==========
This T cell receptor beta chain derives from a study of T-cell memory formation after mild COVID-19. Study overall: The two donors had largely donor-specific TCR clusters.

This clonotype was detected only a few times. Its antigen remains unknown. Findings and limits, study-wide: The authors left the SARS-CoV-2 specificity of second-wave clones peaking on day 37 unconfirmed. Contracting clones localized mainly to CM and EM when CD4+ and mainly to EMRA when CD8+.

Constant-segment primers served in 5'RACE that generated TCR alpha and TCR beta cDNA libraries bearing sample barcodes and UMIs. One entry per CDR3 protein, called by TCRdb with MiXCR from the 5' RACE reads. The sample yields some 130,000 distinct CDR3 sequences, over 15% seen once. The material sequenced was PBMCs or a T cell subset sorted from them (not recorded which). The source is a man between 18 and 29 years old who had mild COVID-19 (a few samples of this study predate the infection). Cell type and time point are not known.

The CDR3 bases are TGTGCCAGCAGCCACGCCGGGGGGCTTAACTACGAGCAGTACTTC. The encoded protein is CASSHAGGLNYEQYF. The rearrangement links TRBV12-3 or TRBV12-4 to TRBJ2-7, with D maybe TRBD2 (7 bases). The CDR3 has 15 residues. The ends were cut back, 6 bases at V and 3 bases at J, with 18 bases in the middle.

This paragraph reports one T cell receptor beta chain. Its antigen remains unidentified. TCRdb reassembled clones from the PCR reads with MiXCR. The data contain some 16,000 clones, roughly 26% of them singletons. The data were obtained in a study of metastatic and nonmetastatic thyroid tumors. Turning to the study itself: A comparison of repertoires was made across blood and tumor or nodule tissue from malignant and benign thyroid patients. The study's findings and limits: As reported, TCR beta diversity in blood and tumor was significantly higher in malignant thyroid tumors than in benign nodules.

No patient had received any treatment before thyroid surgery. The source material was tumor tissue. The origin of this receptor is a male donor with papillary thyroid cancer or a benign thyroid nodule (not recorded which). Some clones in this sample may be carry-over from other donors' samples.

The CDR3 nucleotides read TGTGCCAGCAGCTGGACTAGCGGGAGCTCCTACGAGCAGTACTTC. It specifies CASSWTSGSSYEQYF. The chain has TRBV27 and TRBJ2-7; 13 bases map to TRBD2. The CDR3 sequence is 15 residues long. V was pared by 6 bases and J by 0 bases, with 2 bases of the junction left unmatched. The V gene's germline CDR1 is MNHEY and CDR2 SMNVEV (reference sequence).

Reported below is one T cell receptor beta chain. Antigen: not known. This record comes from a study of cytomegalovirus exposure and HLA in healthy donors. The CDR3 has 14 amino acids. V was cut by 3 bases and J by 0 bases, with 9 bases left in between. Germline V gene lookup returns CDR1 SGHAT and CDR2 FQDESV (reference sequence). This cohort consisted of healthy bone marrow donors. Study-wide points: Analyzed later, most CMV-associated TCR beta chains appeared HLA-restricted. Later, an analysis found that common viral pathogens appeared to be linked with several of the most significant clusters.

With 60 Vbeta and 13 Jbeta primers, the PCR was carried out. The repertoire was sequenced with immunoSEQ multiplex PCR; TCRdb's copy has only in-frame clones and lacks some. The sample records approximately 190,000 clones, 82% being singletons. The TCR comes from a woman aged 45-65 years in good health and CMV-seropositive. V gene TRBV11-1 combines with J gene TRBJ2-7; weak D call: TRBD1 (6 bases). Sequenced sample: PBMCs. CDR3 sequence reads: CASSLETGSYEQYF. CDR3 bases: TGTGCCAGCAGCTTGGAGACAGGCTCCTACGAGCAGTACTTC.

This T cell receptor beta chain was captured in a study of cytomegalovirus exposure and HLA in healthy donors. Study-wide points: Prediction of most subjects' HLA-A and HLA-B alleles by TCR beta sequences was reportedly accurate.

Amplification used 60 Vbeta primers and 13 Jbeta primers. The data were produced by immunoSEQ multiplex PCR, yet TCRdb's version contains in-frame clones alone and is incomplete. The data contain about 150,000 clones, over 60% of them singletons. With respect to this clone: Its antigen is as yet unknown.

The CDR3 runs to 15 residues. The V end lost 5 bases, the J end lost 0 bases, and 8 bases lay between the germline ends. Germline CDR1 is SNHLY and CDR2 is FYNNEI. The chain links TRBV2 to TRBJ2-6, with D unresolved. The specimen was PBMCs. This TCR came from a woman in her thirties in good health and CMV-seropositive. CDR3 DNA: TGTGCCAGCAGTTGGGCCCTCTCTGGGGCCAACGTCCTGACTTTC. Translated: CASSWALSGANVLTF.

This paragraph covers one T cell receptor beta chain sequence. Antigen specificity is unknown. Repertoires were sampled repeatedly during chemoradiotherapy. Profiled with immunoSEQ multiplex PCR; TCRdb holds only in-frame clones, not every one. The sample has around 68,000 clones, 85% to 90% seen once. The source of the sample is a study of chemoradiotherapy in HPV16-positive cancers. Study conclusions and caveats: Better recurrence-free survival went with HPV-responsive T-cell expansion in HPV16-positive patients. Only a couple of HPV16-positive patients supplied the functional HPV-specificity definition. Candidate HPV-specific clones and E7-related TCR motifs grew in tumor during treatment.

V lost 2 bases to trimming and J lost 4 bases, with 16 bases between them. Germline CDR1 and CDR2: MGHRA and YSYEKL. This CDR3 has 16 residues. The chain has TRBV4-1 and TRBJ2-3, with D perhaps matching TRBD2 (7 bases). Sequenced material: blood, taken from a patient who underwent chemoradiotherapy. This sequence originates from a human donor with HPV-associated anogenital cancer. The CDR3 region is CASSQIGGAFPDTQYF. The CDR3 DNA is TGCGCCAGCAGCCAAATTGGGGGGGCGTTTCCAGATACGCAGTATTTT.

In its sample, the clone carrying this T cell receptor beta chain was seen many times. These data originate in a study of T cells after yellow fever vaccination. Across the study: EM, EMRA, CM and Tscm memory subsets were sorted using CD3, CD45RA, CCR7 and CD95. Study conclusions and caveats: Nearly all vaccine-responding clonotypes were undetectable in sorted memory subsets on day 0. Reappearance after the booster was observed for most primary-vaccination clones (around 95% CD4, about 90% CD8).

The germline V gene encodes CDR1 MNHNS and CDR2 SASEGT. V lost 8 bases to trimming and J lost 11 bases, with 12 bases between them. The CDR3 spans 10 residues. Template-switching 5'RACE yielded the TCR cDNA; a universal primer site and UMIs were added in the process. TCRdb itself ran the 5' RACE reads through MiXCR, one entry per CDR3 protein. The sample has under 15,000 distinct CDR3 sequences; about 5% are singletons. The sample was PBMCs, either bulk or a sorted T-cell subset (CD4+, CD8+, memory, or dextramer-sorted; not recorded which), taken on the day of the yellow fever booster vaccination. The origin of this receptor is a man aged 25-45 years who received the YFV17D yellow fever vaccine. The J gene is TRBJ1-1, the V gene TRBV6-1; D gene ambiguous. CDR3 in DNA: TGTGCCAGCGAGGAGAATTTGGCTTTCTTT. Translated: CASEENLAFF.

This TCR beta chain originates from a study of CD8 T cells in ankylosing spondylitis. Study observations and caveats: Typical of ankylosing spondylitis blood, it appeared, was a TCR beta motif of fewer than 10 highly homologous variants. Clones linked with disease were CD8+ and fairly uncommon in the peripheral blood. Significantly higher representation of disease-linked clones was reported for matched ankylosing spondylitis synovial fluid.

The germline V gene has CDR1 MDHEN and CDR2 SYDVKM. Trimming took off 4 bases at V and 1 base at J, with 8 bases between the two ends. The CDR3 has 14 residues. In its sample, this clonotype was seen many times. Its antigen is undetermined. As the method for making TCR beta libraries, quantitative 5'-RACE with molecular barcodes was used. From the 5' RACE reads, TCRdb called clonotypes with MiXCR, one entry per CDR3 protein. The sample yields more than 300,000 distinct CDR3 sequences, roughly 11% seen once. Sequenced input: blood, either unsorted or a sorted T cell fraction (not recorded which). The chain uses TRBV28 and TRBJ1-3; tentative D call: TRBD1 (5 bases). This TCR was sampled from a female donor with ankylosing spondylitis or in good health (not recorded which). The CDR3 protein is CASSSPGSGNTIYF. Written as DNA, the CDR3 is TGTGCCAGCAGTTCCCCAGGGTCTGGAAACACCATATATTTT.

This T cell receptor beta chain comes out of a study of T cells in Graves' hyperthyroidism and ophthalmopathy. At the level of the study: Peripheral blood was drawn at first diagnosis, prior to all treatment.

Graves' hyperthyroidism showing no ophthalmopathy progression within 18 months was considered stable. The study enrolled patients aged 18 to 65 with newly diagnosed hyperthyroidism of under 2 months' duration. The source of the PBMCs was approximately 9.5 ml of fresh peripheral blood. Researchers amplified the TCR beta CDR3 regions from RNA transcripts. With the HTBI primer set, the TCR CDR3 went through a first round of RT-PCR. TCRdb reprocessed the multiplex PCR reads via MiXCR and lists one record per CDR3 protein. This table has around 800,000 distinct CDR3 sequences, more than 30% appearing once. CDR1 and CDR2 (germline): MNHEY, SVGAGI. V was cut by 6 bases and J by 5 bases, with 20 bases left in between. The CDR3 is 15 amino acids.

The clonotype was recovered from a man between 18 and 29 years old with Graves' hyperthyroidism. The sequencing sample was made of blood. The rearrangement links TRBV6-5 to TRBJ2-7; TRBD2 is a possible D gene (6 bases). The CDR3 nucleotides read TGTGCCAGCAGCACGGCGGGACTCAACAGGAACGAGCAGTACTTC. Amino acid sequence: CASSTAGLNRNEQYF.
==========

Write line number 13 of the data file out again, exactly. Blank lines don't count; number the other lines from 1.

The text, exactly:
This paragraph covers one T cell receptor beta chain sequence. Antigen specificity is unknown. Repertoires were sampled repeatedly during chemoradiotherapy. Profiled with immunoSEQ multiplex PCR; TCRdb holds only in-frame clones, not every one. The sample has around 68,000 clones, 85% to 90% seen once. The source of the sample is a study of chemoradiotherapy in HPV16-positive cancers. Study conclusions and caveats: Better recurrence-free survival went with HPV-responsive T-cell expansion in HPV16-positive patients. Only a couple of HPV16-positive patients supplied the functional HPV-specificity definition. Candidate HPV-specific clones and E7-related TCR motifs grew in tumor during treatment.